Mentoring is important at all levels. Mentors are people who went through the ups and downs of a STEM career and made it. It’s not impossible without mentors but mentors can make a huge difference. There is a lot I can say about mentors and I will talk about that in a future post and I’m looking forward to sharing my mentoring series with you soon.

My mentors from an early age and the drive I had inside pushed me to become a scientist, researcher, STEM advocate and science writer/blogger. Through all the ups and downs I still wanted to pursue a STEM career. Why? Because I cannot imagine myself in another career.

Further into my STEM journey I discovered my passion for STEM goes beyond research and writing. My passion extends to being an advocate for underrepresented groups, especially minorities and women in STEM. I want to share resources to help the next generations of scientists. As a science communicator I have a platform that will grow and I’m excited to see what’s next for Mademoiselle Scientist! What do you want to see?

Moving forward I want to continue to share resources that will help fellow Mademoiselle Scientists and the next generations of scientists. I will share my journey and help you with your journey.

Continue reading My 2nd Blogiversary: My STEM Journey – To be Continued…

The Real Talk about the PhD #PioneerChat Reflection:

A few months ago I participated in: The Real Talk about the Ph.D. #PioneerChat hosted by Dr. Monica F. Cox with guest host, Dr. Fatimah Williams Castro. Since I am prospective Ph.D. student I was looking forward to this twitter chat because I enjoy hearing people talk about their Ph.D. journeys. Plus it’s a great way to network with fellow women in STEM.

To find out more about #PioneerChat, Dr. Monica Cox and Dr. Fatimah Williams Castro click here.

Let’s get started!: Continue reading The Real Talk about the PhD #PioneerChat Reflection:

Spring Cleaning: 5 Quick Tips to Declutter Your Inbox

Spring is around the corner! You know what that means — spring cleaning. I know most of you can relate to getting tons of emails every day. If you are looking for more spring inspiration check out my blog post, Ways to Refresh Yourself for the New Season of Spring.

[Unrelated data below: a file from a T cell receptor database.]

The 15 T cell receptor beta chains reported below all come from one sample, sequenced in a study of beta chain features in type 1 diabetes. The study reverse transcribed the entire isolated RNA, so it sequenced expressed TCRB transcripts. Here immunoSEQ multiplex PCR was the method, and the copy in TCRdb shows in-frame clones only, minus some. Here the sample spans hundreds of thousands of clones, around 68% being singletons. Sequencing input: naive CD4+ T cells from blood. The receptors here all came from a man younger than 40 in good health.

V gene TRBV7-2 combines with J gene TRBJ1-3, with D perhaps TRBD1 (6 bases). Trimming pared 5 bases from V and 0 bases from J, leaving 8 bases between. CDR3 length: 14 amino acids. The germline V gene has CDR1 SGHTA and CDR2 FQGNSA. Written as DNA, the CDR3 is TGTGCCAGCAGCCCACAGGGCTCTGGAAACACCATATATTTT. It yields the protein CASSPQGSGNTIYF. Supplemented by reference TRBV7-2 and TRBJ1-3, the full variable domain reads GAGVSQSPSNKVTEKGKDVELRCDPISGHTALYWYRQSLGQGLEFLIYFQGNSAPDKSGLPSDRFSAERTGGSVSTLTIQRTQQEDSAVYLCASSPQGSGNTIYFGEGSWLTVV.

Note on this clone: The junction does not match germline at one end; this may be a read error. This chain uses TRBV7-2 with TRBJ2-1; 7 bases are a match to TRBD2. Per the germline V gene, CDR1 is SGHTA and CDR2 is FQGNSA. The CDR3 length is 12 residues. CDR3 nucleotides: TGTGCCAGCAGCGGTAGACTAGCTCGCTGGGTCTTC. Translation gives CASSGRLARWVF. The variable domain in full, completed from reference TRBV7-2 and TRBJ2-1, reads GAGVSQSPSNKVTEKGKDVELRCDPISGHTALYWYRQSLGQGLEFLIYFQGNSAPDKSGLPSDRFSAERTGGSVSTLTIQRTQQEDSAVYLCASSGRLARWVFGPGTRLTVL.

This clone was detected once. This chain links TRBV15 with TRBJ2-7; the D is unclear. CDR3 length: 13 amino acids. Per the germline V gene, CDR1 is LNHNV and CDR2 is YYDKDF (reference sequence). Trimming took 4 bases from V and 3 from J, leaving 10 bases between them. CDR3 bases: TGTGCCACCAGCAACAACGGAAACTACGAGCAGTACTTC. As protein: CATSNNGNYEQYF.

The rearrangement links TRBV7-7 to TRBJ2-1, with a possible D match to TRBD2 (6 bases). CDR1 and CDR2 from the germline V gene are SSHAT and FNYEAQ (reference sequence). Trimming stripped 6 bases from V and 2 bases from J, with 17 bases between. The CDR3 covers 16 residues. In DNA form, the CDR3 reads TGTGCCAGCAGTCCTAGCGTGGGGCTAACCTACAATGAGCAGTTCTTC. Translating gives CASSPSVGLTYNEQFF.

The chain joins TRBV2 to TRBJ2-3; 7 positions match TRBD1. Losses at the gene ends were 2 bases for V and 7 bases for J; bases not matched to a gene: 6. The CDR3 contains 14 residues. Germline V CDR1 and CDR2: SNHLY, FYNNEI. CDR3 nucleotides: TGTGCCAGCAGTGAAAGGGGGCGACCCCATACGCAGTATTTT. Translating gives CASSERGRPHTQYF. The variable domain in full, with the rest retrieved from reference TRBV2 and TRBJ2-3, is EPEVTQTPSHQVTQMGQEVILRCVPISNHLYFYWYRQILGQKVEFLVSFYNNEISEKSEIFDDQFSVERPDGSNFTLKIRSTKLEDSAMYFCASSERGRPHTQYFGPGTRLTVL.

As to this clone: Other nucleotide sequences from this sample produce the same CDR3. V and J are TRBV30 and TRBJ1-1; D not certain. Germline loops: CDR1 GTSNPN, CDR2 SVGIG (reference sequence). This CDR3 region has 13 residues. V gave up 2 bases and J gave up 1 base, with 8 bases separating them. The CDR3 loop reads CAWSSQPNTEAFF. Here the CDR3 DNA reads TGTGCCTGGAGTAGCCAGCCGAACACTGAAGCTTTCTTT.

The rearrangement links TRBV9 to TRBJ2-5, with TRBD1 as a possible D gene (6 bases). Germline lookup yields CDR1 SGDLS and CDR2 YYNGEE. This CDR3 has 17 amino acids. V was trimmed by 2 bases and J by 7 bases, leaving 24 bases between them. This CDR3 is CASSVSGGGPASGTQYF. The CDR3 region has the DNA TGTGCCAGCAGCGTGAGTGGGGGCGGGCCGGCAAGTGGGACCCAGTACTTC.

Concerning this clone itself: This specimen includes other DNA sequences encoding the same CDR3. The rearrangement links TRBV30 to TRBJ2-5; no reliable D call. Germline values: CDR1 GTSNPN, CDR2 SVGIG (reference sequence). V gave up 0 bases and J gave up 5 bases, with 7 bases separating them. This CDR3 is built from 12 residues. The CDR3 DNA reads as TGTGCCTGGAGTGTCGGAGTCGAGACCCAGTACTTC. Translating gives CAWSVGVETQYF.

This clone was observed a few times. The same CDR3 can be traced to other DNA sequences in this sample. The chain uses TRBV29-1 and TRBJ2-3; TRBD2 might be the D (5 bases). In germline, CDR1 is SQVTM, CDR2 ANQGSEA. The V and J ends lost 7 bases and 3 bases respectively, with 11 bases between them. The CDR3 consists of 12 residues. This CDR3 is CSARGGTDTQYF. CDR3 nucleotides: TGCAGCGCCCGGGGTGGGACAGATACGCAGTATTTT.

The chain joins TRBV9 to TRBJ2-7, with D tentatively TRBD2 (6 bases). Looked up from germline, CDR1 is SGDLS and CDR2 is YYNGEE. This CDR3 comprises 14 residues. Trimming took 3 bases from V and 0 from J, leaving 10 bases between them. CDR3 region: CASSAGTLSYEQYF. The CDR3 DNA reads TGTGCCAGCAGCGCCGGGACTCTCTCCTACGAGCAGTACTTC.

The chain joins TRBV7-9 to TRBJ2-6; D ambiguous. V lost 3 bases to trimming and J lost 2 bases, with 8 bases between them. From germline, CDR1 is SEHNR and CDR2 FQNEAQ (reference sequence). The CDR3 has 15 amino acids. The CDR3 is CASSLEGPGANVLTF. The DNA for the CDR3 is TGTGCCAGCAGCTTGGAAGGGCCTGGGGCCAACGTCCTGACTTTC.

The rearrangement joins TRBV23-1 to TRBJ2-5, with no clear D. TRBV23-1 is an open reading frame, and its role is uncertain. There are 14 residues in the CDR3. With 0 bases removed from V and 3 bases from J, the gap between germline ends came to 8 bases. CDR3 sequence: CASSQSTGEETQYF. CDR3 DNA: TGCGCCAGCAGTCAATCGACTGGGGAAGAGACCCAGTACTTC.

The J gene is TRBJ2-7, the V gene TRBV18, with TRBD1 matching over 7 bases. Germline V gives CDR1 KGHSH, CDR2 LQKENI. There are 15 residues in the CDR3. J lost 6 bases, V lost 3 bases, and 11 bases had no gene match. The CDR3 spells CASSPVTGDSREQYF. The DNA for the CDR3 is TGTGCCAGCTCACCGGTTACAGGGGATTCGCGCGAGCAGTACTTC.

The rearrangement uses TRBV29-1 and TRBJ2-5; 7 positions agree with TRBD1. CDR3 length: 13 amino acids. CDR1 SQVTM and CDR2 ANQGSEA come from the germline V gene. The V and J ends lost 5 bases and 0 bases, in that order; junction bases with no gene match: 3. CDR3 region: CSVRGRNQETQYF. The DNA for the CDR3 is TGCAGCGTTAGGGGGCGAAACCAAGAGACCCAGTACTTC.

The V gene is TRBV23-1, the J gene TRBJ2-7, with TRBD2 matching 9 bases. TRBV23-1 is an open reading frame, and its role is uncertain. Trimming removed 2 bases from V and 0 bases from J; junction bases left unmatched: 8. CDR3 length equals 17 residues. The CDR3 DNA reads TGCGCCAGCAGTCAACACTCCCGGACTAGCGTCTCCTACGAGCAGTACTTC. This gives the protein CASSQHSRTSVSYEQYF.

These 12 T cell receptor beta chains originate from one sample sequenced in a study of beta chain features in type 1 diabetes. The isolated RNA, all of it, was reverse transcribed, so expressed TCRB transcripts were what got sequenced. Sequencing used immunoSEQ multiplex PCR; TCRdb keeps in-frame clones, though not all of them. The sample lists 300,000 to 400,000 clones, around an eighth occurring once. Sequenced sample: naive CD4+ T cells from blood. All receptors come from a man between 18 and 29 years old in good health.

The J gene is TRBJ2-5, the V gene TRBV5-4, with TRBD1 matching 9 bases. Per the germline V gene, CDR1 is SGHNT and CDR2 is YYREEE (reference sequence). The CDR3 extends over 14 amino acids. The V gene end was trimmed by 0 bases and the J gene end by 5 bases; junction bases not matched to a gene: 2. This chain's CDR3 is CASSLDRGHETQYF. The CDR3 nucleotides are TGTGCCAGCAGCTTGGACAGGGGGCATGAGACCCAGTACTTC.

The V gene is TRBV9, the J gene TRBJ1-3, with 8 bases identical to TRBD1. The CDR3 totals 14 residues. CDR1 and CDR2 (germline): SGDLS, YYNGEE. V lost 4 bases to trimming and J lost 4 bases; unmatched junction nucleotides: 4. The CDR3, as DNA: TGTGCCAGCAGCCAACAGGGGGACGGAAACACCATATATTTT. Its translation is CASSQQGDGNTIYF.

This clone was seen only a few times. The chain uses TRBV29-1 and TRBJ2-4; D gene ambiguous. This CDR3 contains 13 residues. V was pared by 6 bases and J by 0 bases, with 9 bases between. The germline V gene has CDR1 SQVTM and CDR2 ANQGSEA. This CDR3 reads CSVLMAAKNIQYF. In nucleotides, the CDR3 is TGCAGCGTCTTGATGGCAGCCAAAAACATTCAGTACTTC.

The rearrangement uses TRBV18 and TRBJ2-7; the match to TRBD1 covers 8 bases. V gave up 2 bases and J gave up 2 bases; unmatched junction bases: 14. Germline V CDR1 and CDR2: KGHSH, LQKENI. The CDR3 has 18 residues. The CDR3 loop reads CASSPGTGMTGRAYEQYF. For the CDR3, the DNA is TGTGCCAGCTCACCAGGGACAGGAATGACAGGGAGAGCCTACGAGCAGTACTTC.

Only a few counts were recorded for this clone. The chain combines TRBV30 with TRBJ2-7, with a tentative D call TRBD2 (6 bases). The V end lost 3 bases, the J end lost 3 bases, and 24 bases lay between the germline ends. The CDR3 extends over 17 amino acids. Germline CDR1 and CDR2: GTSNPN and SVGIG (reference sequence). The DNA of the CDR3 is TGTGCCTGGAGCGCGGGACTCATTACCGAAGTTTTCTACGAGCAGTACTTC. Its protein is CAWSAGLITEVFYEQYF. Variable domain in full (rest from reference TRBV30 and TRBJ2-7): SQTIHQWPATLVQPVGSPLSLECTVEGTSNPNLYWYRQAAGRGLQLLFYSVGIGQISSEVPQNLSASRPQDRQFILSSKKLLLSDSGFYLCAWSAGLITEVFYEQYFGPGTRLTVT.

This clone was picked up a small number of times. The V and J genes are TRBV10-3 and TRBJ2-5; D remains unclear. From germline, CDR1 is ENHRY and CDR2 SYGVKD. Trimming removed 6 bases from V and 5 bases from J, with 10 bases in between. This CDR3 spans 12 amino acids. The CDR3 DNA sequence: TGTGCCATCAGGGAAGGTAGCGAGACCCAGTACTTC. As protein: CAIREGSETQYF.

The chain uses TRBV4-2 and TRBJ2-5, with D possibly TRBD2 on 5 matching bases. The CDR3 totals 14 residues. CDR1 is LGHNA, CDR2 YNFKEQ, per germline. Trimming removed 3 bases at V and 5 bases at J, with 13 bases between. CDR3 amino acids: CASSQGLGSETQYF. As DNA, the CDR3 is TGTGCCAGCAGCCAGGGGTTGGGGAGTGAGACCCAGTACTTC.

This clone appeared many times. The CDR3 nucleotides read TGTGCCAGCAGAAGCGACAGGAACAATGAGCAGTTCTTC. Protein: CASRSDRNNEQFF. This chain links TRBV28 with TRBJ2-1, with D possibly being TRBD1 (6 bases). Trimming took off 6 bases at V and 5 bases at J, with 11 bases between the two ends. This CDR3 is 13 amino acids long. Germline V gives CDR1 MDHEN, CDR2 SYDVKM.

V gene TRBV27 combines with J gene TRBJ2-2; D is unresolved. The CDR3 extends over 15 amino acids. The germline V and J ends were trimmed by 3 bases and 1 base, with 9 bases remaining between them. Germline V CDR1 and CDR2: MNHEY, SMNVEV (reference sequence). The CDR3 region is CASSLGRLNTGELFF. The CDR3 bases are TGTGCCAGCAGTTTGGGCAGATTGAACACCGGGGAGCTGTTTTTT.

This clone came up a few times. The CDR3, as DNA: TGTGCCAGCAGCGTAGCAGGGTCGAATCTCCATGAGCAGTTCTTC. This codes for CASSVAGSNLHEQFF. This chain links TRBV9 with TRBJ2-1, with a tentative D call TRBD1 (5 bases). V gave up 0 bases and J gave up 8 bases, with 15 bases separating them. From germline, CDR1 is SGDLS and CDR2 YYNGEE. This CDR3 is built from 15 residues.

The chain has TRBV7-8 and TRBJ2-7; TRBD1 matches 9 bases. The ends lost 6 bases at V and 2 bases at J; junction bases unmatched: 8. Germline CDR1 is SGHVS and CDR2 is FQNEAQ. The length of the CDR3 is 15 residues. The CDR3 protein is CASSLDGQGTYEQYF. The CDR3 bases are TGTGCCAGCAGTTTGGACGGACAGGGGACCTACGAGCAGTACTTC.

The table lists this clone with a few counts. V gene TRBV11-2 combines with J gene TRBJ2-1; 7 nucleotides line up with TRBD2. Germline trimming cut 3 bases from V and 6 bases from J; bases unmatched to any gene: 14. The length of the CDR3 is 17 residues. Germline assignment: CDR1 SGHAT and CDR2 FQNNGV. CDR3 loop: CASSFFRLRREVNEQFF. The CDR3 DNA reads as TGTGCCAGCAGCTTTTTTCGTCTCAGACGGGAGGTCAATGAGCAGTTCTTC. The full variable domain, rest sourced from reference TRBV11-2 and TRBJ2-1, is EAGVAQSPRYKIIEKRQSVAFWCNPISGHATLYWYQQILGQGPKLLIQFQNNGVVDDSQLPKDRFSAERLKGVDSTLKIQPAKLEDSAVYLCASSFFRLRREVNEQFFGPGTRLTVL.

Let’s get started!

5 Quick Tips to Declutter Your Inbox:

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Photo by Pixabay on Pexels.com

 

Continue reading Spring Cleaning: 5 Quick Tips to Declutter Your Inbox

Spotlight on Science: This Week in Science (#TWIS)

In my last Spotlight on Science Post I talked about MySciCareer as a resource for scientists. Now, I’m back for another resource for scientists. The only podcasts I follow are This Week in Virology (TWIV) and This Week in Global Health (TWiGH). So when I heard about This Week in Science (TWIS) on twitter I had to check it out. I love learning about anything related to STEM. The cool thing about TWIS is that they talk about various topics in science and each episode is a chance to find out the latest things happening in science and technology.  Continue reading Spotlight on Science: This Week in Science (#TWIS)

What Does a Scientist Look Like?/Too Pretty to be a Scientist

A few months ago Science Mentor told me about a new science blogger, La Cientifica. So I went on over to her blog and came across her post, Please Refrain. In this post she shares some of the crazy comments she gets as a woman in science. Here are some of the comments that stood out to me the most:

  • Come on angels.
  • Women live longer than men because they don’t work as hard.
  • The only intelligent woman I know is my wife.
  • You don’t dress like a scientist.
  • Do you plan on having a baby anytime soon?

I can say that I have heard these before. Have you? These comments are inappropriate and disrespectful! I remember reading a few articles about this topic and the Women in Astronomy (Is Science in the Eye of the Beholder?) blog post.

When did society make it okay for people to make rude comments to women in STEM? This is unacceptable and has to stop! As a Mademoiselle Scientist I should only be judged by the work that I do, not what I look like. Since I look young and dress stylishly I often get the comments like: “you look so young”, or “real scientists don’t care about how they look, this is not a fashion show” and sometimes I don’t get taken seriously. It’s a shame that things are this way. The last time I checked there is nothing wrong with being feminine or taking pride in my appearance.

Have you ever heard, “you don’t look like a scientist”? Or how about, “You are too pretty to be a scientist”?It’s time that we take a stand and make a change. We have to let our voices be heard.  Continue reading What Does a Scientist Look Like?/Too Pretty to be a Scientist